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Through you, I found the memories of touch, strength, motion.
and returned to a summer forty years gone- to hot pavement,
cool grass, sun-baked ground. My brother pinned me down
with his knees against my chest, his hands brown against my freckles.
Muscles roped along his arms and "uncle" was the magic word.
I knew that he would let me up if I didn't give in.
We were the atomic children, running fast on the sidewalk
so the wind stripped from our cells the DNA of childhood.
My brother climbed the highest tree, an eagle in his eyrie
and I would perch just one branch down always looking up
while he held on with his knees and spread his arms wide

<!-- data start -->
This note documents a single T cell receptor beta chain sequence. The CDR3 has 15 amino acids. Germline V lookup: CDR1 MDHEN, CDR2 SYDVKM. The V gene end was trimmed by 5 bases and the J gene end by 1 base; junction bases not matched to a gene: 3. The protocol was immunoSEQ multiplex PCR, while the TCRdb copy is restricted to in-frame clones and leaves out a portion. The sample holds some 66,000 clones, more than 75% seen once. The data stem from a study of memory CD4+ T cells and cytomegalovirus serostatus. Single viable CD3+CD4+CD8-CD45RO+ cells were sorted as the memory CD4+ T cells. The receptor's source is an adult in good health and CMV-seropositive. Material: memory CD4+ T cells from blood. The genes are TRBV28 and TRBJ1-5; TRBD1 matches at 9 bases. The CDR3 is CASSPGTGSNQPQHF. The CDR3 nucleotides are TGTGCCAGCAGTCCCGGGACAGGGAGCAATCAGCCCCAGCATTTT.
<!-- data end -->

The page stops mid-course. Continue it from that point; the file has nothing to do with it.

king of the neighborhood, king of me.
In that summer he found the deeper voice of new adolescence,
I waited on the sidewalk but he never came again.
In his place, there was a stranger with New Rules in his eyes:
No sidewalk racing, No tree climbing and especially, No touching.
Leaving me to grieve in silence, my brother moved beyond my reach.
I didn't have the experience to say what we had lost or gained.
I say it now in this far summer when I feel my brother's hands.
In the practice of Aikido, aren't we young again?